Tag Archives: Technicolor

AS CINEMA, IT HAS ITS LIMITS: AS A TIME MACHINE, IT’S FLAWLESS: “HARLEM IS HEAVEN” (1932)

The great connoisseur of popular culture, especially women singers, Alan Eichler, just shared with us his VHS copy of the 1932 film HARLEM IS HEAVEN.  It’s a great gift, as it may be the first “all-colored” feature sound film, with starring roles for Bill “Bojangles” Robinson, Putney Dandridge, James Baskett, and with incidental music provided by Eubie Blake and his Orchestra, also with an appearance by Noble Sissle.

HARLEM HEAVEN poster

Now, I have reservations about the film itself.  Henri Wessell as “Chummy” and Anise Boyer as “Jean” are both beautiful young people, although their naturalistic acting is, to my taste, none too subtle.  And the plot (the film was written and directed by Irwin R. Franklyn) is thin to the point of transparency.

But what other film shows us so much of Bill Robinson as an actor, singer, and dancer — the stair dance sequence has been shown often but without credit, but the rest was new to me.  The dancers are presented to us as the world-famous Cotton Club entertainters, which is a look behind the scenes that we would otherwise not have had.

And this is serious business: is there any other film in the history of cinema that has Putney Dandridge as a deadly moral avenger who is never arrested or tried? I rest my case.

Even though I could not view the whole film in one sitting, I was captivated from the start by the little touches of 1932 Harlem reality: the marquee reading MILLS BROS. and the glimpse of the exterior of Connie’s Inn. Then, later on, there is a whole history of early-Thirties theatre and music and dance.  For fans of pre-Code splendor, “Jean” takes off her dress, revealing beautiful silk lingerie, while “Chummy” looks elsewhere, and later on there is a brief catfight between “Jean” and “Greta Rae.”  Worth viewing?  That’s up to you.

Here’s the film.

On its own terms, it is indeed Heavenly.  Thank you, Alan.  And here — reaching back even more — is Bill, in Technicolor (!) in the 1930 DIXIANA:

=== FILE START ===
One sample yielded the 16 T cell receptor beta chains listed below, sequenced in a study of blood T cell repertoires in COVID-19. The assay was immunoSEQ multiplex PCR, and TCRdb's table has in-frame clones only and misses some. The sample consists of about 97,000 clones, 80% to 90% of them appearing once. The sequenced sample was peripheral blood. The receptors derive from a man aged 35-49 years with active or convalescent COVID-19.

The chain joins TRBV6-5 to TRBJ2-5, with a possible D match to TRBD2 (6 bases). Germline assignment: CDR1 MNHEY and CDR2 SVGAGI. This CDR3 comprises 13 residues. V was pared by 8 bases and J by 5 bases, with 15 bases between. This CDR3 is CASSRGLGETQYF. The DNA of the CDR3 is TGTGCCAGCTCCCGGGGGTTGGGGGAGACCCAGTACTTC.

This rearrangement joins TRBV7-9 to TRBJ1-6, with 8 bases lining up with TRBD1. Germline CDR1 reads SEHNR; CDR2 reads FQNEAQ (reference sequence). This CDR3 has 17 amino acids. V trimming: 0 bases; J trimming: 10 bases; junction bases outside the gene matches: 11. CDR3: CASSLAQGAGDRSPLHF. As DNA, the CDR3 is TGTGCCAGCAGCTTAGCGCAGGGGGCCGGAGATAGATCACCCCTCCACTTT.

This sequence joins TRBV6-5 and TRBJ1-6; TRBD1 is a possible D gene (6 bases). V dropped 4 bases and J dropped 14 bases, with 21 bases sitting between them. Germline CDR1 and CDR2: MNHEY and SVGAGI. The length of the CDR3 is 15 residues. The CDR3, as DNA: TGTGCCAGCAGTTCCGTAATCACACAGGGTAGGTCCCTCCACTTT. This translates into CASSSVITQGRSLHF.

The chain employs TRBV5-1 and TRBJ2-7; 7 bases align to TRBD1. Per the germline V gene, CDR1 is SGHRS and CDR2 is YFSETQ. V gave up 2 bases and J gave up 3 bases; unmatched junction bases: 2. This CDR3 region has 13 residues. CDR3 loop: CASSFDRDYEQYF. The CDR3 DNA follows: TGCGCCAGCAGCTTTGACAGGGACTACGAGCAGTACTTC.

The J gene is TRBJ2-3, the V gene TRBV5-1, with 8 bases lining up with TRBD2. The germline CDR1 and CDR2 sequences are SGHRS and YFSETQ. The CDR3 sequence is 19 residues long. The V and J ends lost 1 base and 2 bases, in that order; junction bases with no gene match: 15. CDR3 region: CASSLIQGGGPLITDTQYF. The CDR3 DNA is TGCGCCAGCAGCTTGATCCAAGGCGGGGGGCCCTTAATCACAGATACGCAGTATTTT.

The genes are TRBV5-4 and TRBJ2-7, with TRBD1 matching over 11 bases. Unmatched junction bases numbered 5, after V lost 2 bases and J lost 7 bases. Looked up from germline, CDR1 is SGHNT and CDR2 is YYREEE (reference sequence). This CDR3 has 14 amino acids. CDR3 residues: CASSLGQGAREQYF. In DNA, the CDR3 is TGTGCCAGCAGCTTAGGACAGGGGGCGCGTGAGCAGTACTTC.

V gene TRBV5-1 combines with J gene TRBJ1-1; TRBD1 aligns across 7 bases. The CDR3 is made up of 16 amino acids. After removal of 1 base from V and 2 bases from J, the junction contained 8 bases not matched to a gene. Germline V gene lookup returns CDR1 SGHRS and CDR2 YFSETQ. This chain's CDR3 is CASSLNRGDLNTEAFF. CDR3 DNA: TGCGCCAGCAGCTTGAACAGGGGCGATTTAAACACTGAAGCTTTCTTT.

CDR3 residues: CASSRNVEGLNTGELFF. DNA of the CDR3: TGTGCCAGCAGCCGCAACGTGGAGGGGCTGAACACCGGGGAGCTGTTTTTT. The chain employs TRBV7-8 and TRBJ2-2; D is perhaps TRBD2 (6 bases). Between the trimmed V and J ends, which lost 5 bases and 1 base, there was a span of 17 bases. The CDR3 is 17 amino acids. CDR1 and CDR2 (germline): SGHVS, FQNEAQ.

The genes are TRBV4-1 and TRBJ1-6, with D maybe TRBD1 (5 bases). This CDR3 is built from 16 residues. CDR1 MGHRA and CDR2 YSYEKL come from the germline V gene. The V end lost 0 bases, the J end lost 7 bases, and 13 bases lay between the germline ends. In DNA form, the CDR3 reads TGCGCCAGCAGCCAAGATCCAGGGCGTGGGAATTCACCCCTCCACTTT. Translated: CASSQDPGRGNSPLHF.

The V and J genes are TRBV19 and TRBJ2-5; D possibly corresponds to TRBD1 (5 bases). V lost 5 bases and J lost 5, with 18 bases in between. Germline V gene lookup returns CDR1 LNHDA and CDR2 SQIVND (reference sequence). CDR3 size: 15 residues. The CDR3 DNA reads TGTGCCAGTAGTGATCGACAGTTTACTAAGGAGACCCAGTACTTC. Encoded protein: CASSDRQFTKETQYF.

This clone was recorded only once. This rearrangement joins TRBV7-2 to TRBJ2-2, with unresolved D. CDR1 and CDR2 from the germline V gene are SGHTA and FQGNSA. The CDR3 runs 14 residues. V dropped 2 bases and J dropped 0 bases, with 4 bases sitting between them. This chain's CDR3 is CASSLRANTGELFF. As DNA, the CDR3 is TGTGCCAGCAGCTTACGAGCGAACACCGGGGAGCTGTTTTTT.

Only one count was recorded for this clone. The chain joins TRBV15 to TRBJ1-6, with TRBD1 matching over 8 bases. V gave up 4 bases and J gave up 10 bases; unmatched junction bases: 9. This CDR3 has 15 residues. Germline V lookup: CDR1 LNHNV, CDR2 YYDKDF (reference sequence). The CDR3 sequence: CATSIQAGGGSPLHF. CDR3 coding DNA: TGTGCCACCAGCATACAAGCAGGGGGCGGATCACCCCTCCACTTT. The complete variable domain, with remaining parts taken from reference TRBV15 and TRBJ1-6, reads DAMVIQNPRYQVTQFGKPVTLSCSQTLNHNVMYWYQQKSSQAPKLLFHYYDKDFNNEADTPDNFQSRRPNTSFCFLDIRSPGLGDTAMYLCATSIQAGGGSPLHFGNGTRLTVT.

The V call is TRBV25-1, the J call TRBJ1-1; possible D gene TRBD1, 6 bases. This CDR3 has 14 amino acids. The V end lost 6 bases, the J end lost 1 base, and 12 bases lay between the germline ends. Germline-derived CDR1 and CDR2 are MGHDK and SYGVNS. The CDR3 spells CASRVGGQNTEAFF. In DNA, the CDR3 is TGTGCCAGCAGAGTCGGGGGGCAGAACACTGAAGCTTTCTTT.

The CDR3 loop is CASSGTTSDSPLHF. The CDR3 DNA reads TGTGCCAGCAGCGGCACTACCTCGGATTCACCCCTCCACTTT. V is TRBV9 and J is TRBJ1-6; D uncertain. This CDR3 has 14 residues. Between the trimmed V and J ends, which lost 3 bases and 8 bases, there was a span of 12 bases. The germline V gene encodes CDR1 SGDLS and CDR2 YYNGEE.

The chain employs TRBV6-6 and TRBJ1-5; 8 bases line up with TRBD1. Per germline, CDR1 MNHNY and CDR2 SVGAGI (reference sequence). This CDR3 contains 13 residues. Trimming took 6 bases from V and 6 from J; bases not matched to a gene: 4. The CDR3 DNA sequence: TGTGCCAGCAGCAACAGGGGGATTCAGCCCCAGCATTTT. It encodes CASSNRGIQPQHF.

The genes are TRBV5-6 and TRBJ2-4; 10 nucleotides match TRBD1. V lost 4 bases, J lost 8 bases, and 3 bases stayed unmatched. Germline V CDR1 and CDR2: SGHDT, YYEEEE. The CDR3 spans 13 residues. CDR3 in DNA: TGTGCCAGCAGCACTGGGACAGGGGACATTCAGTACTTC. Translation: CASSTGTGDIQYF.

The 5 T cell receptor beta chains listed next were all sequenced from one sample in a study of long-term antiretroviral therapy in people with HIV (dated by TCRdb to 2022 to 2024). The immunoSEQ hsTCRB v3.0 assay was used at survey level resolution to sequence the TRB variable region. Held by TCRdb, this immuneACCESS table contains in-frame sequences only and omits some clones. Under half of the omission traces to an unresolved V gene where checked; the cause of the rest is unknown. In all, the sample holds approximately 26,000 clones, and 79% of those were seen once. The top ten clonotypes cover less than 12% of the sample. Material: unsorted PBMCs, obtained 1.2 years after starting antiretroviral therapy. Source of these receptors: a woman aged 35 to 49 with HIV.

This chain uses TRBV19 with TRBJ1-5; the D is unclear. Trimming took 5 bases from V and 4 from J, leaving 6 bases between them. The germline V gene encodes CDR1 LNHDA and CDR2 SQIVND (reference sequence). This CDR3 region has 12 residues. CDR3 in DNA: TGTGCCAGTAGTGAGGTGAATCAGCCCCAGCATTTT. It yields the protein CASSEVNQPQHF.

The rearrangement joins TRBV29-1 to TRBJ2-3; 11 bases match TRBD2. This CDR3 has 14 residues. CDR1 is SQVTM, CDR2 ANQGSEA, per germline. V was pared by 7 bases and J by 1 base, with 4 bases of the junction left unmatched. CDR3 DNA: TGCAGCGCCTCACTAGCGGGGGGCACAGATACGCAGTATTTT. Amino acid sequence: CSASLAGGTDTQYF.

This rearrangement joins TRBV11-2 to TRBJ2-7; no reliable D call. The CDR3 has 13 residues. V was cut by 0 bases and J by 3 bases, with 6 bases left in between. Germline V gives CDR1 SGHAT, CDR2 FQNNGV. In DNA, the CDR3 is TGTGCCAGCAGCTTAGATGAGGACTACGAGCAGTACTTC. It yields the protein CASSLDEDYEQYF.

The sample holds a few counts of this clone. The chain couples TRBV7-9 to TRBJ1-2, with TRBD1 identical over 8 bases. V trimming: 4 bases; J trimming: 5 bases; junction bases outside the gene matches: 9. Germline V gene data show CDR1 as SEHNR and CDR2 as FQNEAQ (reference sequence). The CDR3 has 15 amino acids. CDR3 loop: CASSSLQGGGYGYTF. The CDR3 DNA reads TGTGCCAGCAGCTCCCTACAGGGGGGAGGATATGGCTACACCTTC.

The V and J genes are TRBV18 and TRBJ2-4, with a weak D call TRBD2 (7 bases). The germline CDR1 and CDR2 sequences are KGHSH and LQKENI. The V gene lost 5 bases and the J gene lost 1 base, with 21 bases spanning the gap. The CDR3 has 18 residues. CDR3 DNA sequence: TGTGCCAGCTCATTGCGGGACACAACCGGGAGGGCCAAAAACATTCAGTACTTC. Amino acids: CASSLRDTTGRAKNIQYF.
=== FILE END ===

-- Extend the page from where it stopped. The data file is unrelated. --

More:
May your happiness increase.

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FOUR STRINGS IN MY FUTURE?

Two days ago on Maui, we wandered into a second-hand store in Wailuku and I saw a beautiful ukulele hanging on the wall.  In the grip of musical hubris and hopefulness, I asked to see it and improvised a simple Thirties single-note riff, impressing the Beloved, who said, “I didn’t know you could play!”  “I didn’t either,” I replied.

mele-curly-kpa-tenor-2-holeSince I was quite young, I have made half-hearted attempts at learning a number of musical instruments.  Some of those nstruments ornament my apartment, although I am cautious lest it turn into a one-bedroom version of a music store / pawnshop. 

The ukulele has appealed to me for a long time, because I had the notion that it might be fairly simple to play — four strings rather than some more intimidating number, and not a great deal of aesthetic ambition attached to it (unlike, say, the violin).  It also has a Jazz Age history — on all the Twenties and Thirties sheet music I collect, the line above the treble clef has chord diagrams for imagined ukulele players to read off the page — and the diagrams are just my speed, a diagram of the four strings with a dot on each string to show where the novice should place his or her fingers. 

I haven’t bought the ukulele yet, although we visited the Mele store, where Peter (the resident self-taught virtuouso) tried to teach me to play YOU ARE MY SUNSHINE, with middling results. (I am a recalcitrant, stubborn pupil.)   The second-hand store was closed today, and I refuse to pay full price unless I am compelled to by circumstances.  I also don’t plan to turn into Arthur Godfrey, Don Ho, or Tiny Tim, never fear.  My aesthetic model is Cliff Edwards. I don’t aspire to starring in Technicolor, being the voice of a Disney character, or dying penniless, but his swinging insouciance is immensely appealing.

There are many wonderful Ukulele Ike clips on YouTube — too many to up or download, so you might want to investigate them on your own.  I’ll report back about the results of my four-string quest.

(On YouTube, you can also see a brief clip of Buster Keaton at home in 1965, happily croaking his way through “June Night,” accompanying himself on a tenor guitar with a fair deal of skill.  Who knew?)